The Last Post Ceremony commemorating the service of (1088) Lance Corporal Robert Smibert Paris, 43rd Battalion, AIF, First World War.

Place Europe: Belgium, Flanders, West-Vlaanderen, Messines
Accession Number PAFU2015/431.01
Collection type Film
Object type Last Post film
Physical description 16:9
Maker Australian War Memorial
Place made Australia: Australian Capital Territory, Canberra, Campbell
Date made 21 October 2015
Access Open
Conflict First World War, 1914-1918
Copyright Item copyright: © Australian War Memorial
Creative Commons License This item is licensed under CC BY-NC
Copying Provisions Copy provided for personal non-commercial use
Description

The Last Post Ceremony is presented in the Commemorative area of the Australian War Memorial each day. The ceremony commemorates more than 102,000 Australians who have given their lives in war and other operations and whose names are recorded on the Roll of Honour. At each ceremony the story behind one of the names on the Roll of Honour is told. Hosted by Richard Cruise, the story for this day was on (1088) Lance Corporal Robert Smibert Paris, 43rd Battalion, AIF, First World War.

Speech transcript

1088 Lance Corporal Robert Smibert Paris, 43rd Battalion, AIF
DOW 2 August 1917
No photograph in collection – supplied by family

Story delivered 21 October 2015

Today we remember and pay tribute to Lance Corporal Robert Smibert Paris, who died during the First World War.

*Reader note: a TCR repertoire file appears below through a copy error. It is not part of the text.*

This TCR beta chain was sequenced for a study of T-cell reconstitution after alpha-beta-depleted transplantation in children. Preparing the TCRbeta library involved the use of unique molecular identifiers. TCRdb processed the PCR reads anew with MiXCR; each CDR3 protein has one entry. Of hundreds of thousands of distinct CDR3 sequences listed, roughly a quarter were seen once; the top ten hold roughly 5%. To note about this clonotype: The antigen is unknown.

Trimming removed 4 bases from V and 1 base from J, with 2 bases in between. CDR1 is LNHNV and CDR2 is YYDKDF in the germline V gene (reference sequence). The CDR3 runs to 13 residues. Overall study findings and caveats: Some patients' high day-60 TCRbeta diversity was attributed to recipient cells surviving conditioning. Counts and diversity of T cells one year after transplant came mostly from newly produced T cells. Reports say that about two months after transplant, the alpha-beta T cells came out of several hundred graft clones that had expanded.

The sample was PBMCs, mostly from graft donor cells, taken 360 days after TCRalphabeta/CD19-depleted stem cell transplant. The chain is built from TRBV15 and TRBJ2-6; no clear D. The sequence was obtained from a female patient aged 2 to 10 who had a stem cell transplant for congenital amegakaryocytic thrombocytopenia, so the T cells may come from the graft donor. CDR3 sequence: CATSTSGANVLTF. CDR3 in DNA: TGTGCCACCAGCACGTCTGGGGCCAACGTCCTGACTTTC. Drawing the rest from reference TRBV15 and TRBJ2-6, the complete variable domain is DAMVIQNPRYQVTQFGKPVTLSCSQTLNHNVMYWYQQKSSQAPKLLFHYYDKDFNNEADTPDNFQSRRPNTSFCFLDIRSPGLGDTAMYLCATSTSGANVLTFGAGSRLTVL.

Robert Paris was born in 1885 in the South Australian town of Millicent to parents John and Mary. He was working as a farmer and grazier and had recently married Beatrice Hoffmeister in Port Adelaide when he enlisted in the 43rd Battalion in April 1916.

Robert left Australia on HMAT Afric that June and sailed straight to France. After arriving at Marseilles he went on to England, where he was promoted to lance corporal. Travelling back to France in November 1916, he was soon taken on for duties at his brigade headquarters, where he stayed until mid-June 1917.

Robert returned to the 43rd Battalion as its troops were recovering from their successful but costly attack at Messines, in the Flanders region of southern Belgium. Towards the end of July the battalion was preparing to attack German positions from the new front line, and on 31 July it went into action and successfully reached its objectives. In the face of a strong German counter-attack, the battalion was able to hold and consolidate their gains – though at the cost of some 250 casualties.

Robert was one of these casualties. He was admitted to the 2nd Australian Casualty Clearing Station suffering a gunshot wound to the head. A few days later, on the 2nd of August, he died of his wounds.

Robert was buried in the Trois Arbres Cemetery at Steenwerck, near Armentières. This cemetery was in use throughout the war, and today commemorates some 1,700 Commonwealth servicemen who died on the battlefields of the surrounding region.

Robert Paris’s name is listed on the Roll of Honour to my right, along with the names of more than 60,000 other Australians who died fighting in the First World War. His photograph is displayed today beside the Pool of Reflection.

This is but one of the many stories of service and sacrifice told here at the Australian War Memorial. We now remember Lance Corporal Robert Smibert Paris, and all those Australians who have given their lives in the service of our nation.

Dr Kate Ariotti
Historian, Military History Section

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